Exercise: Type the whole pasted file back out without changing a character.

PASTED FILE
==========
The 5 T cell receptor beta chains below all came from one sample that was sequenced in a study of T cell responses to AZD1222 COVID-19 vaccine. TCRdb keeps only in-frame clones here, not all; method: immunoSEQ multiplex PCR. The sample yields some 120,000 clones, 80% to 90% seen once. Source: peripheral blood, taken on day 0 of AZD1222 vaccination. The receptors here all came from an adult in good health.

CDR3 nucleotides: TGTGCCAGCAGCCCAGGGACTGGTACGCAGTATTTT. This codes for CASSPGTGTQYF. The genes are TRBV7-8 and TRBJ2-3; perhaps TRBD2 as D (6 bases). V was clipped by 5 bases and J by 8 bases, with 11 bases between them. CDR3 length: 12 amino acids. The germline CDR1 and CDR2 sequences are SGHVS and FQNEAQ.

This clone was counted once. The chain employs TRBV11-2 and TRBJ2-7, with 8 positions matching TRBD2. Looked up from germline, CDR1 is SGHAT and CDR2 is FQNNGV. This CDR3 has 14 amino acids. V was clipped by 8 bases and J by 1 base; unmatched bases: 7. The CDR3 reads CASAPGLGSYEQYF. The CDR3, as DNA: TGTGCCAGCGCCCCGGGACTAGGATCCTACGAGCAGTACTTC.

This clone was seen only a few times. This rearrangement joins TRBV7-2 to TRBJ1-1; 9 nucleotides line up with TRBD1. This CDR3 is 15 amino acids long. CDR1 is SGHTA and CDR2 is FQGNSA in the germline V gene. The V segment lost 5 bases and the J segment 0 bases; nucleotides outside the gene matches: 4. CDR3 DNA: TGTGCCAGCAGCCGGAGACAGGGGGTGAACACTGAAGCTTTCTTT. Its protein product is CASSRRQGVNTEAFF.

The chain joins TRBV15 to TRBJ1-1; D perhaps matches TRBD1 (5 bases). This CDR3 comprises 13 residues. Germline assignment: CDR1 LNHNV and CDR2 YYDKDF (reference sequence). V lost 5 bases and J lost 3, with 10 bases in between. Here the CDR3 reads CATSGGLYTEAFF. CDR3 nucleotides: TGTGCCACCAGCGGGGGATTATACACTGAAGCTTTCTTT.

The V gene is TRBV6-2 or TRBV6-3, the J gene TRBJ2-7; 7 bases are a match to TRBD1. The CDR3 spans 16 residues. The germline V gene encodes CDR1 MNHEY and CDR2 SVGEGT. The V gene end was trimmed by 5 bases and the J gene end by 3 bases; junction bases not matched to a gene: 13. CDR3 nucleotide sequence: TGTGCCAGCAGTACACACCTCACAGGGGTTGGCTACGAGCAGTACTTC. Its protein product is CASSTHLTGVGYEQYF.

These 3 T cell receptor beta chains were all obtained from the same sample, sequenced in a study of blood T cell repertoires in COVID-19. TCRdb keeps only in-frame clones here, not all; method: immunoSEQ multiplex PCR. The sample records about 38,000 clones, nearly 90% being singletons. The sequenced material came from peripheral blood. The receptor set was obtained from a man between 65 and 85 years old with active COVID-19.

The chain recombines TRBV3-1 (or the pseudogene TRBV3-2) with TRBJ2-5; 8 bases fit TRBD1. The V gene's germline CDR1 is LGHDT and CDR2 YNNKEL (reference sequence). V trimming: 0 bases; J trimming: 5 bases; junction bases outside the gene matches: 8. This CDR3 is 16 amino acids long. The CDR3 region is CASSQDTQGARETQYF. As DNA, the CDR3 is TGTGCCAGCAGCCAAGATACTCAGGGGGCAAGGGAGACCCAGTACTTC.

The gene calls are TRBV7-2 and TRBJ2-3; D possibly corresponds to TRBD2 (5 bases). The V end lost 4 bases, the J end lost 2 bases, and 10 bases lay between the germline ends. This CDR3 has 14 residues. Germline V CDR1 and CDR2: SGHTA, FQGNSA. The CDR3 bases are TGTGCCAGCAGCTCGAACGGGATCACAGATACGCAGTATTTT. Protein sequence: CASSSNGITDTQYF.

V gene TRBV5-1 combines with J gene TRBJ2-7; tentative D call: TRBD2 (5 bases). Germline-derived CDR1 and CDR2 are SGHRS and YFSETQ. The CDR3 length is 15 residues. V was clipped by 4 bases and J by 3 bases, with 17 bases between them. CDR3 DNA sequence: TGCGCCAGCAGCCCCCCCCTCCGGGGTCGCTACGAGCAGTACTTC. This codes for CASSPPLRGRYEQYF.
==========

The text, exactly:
The 5 T cell receptor beta chains below all came from one sample that was sequenced in a study of T cell responses to AZD1222 COVID-19 vaccine. TCRdb keeps only in-frame clones here, not all; method: immunoSEQ multiplex PCR. The sample yields some 120,000 clones, 80% to 90% seen once. Source: peripheral blood, taken on day 0 of AZD1222 vaccination. The receptors here all came from an adult in good health.

CDR3 nucleotides: TGTGCCAGCAGCCCAGGGACTGGTACGCAGTATTTT. This codes for CASSPGTGTQYF. The genes are TRBV7-8 and TRBJ2-3; perhaps TRBD2 as D (6 bases). V was clipped by 5 bases and J by 8 bases, with 11 bases between them. CDR3 length: 12 amino acids. The germline CDR1 and CDR2 sequences are SGHVS and FQNEAQ.

This clone was counted once. The chain employs TRBV11-2 and TRBJ2-7, with 8 positions matching TRBD2. Looked up from germline, CDR1 is SGHAT and CDR2 is FQNNGV. This CDR3 has 14 amino acids. V was clipped by 8 bases and J by 1 base; unmatched bases: 7. The CDR3 reads CASAPGLGSYEQYF. The CDR3, as DNA: TGTGCCAGCGCCCCGGGACTAGGATCCTACGAGCAGTACTTC.

This clone was seen only a few times. This rearrangement joins TRBV7-2 to TRBJ1-1; 9 nucleotides line up with TRBD1. This CDR3 is 15 amino acids long. CDR1 is SGHTA and CDR2 is FQGNSA in the germline V gene. The V segment lost 5 bases and the J segment 0 bases; nucleotides outside the gene matches: 4. CDR3 DNA: TGTGCCAGCAGCCGGAGACAGGGGGTGAACACTGAAGCTTTCTTT. Its protein product is CASSRRQGVNTEAFF.

The chain joins TRBV15 to TRBJ1-1; D perhaps matches TRBD1 (5 bases). This CDR3 comprises 13 residues. Germline assignment: CDR1 LNHNV and CDR2 YYDKDF (reference sequence). V lost 5 bases and J lost 3, with 10 bases in between. Here the CDR3 reads CATSGGLYTEAFF. CDR3 nucleotides: TGTGCCACCAGCGGGGGATTATACACTGAAGCTTTCTTT.

The V gene is TRBV6-2 or TRBV6-3, the J gene TRBJ2-7; 7 bases are a match to TRBD1. The CDR3 spans 16 residues. The germline V gene encodes CDR1 MNHEY and CDR2 SVGEGT. The V gene end was trimmed by 5 bases and the J gene end by 3 bases; junction bases not matched to a gene: 13. CDR3 nucleotide sequence: TGTGCCAGCAGTACACACCTCACAGGGGTTGGCTACGAGCAGTACTTC. Its protein product is CASSTHLTGVGYEQYF.

These 3 T cell receptor beta chains were all obtained from the same sample, sequenced in a study of blood T cell repertoires in COVID-19. TCRdb keeps only in-frame clones here, not all; method: immunoSEQ multiplex PCR. The sample records about 38,000 clones, nearly 90% being singletons. The sequenced material came from peripheral blood. The receptor set was obtained from a man between 65 and 85 years old with active COVID-19.

The chain recombines TRBV3-1 (or the pseudogene TRBV3-2) with TRBJ2-5; 8 bases fit TRBD1. The V gene's germline CDR1 is LGHDT and CDR2 YNNKEL (reference sequence). V trimming: 0 bases; J trimming: 5 bases; junction bases outside the gene matches: 8. This CDR3 is 16 amino acids long. The CDR3 region is CASSQDTQGARETQYF. As DNA, the CDR3 is TGTGCCAGCAGCCAAGATACTCAGGGGGCAAGGGAGACCCAGTACTTC.

The gene calls are TRBV7-2 and TRBJ2-3; D possibly corresponds to TRBD2 (5 bases). The V end lost 4 bases, the J end lost 2 bases, and 10 bases lay between the germline ends. This CDR3 has 14 residues. Germline V CDR1 and CDR2: SGHTA, FQGNSA. The CDR3 bases are TGTGCCAGCAGCTCGAACGGGATCACAGATACGCAGTATTTT. Protein sequence: CASSSNGITDTQYF.

V gene TRBV5-1 combines with J gene TRBJ2-7; tentative D call: TRBD2 (5 bases). Germline-derived CDR1 and CDR2 are SGHRS and YFSETQ. The CDR3 length is 15 residues. V was clipped by 4 bases and J by 3 bases, with 17 bases between them. CDR3 DNA sequence: TGCGCCAGCAGCCCCCCCCTCCGGGGTCGCTACGAGCAGTACTTC. This codes for CASSPPLRGRYEQYF.